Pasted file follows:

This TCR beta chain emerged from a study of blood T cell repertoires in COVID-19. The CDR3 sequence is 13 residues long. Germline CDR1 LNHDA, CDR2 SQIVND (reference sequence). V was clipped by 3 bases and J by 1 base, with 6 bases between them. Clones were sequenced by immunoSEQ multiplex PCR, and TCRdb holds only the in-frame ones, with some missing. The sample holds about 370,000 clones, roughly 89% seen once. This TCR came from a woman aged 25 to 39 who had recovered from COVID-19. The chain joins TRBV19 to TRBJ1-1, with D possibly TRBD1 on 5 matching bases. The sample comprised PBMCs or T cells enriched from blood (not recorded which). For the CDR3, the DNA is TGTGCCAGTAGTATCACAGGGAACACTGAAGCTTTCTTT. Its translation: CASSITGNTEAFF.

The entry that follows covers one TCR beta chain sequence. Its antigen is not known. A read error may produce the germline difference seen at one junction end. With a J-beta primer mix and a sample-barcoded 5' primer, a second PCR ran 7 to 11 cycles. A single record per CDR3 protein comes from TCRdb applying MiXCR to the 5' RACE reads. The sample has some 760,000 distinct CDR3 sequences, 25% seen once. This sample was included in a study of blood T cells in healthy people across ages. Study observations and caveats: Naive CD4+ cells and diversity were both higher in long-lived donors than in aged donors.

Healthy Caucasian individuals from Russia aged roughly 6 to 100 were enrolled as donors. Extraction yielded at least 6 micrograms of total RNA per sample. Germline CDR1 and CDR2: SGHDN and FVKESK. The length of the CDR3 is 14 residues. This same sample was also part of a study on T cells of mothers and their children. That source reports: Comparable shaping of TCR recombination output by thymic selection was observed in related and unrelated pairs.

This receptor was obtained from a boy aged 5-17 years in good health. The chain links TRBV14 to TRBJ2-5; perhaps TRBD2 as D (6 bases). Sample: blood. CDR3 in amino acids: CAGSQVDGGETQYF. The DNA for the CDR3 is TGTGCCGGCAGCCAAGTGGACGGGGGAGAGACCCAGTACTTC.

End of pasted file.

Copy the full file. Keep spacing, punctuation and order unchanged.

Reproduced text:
This TCR beta chain emerged from a study of blood T cell repertoires in COVID-19. The CDR3 sequence is 13 residues long. Germline CDR1 LNHDA, CDR2 SQIVND (reference sequence). V was clipped by 3 bases and J by 1 base, with 6 bases between them. Clones were sequenced by immunoSEQ multiplex PCR, and TCRdb holds only the in-frame ones, with some missing. The sample holds about 370,000 clones, roughly 89% seen once. This TCR came from a woman aged 25 to 39 who had recovered from COVID-19. The chain joins TRBV19 to TRBJ1-1, with D possibly TRBD1 on 5 matching bases. The sample comprised PBMCs or T cells enriched from blood (not recorded which). For the CDR3, the DNA is TGTGCCAGTAGTATCACAGGGAACACTGAAGCTTTCTTT. Its translation: CASSITGNTEAFF.

The entry that follows covers one TCR beta chain sequence. Its antigen is not known. A read error may produce the germline difference seen at one junction end. With a J-beta primer mix and a sample-barcoded 5' primer, a second PCR ran 7 to 11 cycles. A single record per CDR3 protein comes from TCRdb applying MiXCR to the 5' RACE reads. The sample has some 760,000 distinct CDR3 sequences, 25% seen once. This sample was included in a study of blood T cells in healthy people across ages. Study observations and caveats: Naive CD4+ cells and diversity were both higher in long-lived donors than in aged donors.

Healthy Caucasian individuals from Russia aged roughly 6 to 100 were enrolled as donors. Extraction yielded at least 6 micrograms of total RNA per sample. Germline CDR1 and CDR2: SGHDN and FVKESK. The length of the CDR3 is 14 residues. This same sample was also part of a study on T cells of mothers and their children. That source reports: Comparable shaping of TCR recombination output by thymic selection was observed in related and unrelated pairs.

This receptor was obtained from a boy aged 5-17 years in good health. The chain links TRBV14 to TRBJ2-5; perhaps TRBD2 as D (6 bases). Sample: blood. CDR3 in amino acids: CAGSQVDGGETQYF. The DNA for the CDR3 is TGTGCCGGCAGCCAAGTGGACGGGGGAGAGACCCAGTACTTC.